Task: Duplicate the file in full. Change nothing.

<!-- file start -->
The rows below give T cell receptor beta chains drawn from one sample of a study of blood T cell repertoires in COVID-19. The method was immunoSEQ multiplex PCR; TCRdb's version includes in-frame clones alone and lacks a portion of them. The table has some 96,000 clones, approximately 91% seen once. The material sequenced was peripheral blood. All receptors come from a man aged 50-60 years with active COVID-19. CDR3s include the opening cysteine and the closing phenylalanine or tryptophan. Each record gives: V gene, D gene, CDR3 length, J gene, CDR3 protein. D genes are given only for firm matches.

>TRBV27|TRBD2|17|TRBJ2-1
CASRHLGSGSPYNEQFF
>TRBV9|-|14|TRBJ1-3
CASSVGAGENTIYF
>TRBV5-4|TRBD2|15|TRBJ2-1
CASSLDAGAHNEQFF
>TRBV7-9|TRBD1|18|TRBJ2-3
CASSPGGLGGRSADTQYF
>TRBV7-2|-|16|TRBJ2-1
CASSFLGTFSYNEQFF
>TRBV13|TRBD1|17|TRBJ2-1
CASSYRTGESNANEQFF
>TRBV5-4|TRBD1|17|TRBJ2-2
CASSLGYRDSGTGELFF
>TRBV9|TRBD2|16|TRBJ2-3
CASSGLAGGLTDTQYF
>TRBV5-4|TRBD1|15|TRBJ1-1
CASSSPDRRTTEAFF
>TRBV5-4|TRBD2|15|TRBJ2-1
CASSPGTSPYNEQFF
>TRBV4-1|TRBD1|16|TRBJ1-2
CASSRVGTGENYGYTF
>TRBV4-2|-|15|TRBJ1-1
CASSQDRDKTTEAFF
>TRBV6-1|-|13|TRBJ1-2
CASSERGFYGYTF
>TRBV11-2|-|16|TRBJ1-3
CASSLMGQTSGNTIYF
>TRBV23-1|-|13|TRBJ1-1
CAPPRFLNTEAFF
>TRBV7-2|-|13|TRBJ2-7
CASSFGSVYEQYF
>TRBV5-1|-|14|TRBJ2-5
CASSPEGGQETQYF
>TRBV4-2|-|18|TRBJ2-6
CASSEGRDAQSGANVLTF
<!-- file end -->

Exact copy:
The rows below give T cell receptor beta chains drawn from one sample of a study of blood T cell repertoires in COVID-19. The method was immunoSEQ multiplex PCR; TCRdb's version includes in-frame clones alone and lacks a portion of them. The table has some 96,000 clones, approximately 91% seen once. The material sequenced was peripheral blood. All receptors come from a man aged 50-60 years with active COVID-19. CDR3s include the opening cysteine and the closing phenylalanine or tryptophan. Each record gives: V gene, D gene, CDR3 length, J gene, CDR3 protein. D genes are given only for firm matches.

>TRBV27|TRBD2|17|TRBJ2-1
CASRHLGSGSPYNEQFF
>TRBV9|-|14|TRBJ1-3
CASSVGAGENTIYF
>TRBV5-4|TRBD2|15|TRBJ2-1
CASSLDAGAHNEQFF
>TRBV7-9|TRBD1|18|TRBJ2-3
CASSPGGLGGRSADTQYF
>TRBV7-2|-|16|TRBJ2-1
CASSFLGTFSYNEQFF
>TRBV13|TRBD1|17|TRBJ2-1
CASSYRTGESNANEQFF
>TRBV5-4|TRBD1|17|TRBJ2-2
CASSLGYRDSGTGELFF
>TRBV9|TRBD2|16|TRBJ2-3
CASSGLAGGLTDTQYF
>TRBV5-4|TRBD1|15|TRBJ1-1
CASSSPDRRTTEAFF
>TRBV5-4|TRBD2|15|TRBJ2-1
CASSPGTSPYNEQFF
>TRBV4-1|TRBD1|16|TRBJ1-2
CASSRVGTGENYGYTF
>TRBV4-2|-|15|TRBJ1-1
CASSQDRDKTTEAFF
>TRBV6-1|-|13|TRBJ1-2
CASSERGFYGYTF
>TRBV11-2|-|16|TRBJ1-3
CASSLMGQTSGNTIYF
>TRBV23-1|-|13|TRBJ1-1
CAPPRFLNTEAFF
>TRBV7-2|-|13|TRBJ2-7
CASSFGSVYEQYF
>TRBV5-1|-|14|TRBJ2-5
CASSPEGGQETQYF
>TRBV4-2|-|18|TRBJ2-6
CASSEGRDAQSGANVLTF